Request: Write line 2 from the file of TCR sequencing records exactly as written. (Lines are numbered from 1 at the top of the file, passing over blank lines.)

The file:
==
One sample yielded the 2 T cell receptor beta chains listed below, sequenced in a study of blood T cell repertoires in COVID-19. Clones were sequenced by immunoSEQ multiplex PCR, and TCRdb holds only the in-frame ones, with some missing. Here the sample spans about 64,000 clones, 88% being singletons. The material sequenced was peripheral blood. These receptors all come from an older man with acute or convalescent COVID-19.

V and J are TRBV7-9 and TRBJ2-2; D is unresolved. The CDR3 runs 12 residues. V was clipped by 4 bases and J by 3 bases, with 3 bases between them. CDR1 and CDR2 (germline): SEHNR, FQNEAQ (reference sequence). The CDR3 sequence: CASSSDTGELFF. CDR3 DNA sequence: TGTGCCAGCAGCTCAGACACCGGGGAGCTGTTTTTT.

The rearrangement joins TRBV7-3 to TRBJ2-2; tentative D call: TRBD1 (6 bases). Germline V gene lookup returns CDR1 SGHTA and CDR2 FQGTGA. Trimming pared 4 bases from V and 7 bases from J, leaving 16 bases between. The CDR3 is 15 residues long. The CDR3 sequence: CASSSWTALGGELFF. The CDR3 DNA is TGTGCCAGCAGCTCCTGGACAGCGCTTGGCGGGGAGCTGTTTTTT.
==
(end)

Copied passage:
V and J are TRBV7-9 and TRBJ2-2; D is unresolved. The CDR3 runs 12 residues. V was clipped by 4 bases and J by 3 bases, with 3 bases between them. CDR1 and CDR2 (germline): SEHNR, FQNEAQ (reference sequence). The CDR3 sequence: CASSSDTGELFF. CDR3 DNA sequence: TGTGCCAGCAGCTCAGACACCGGGGAGCTGTTTTTT.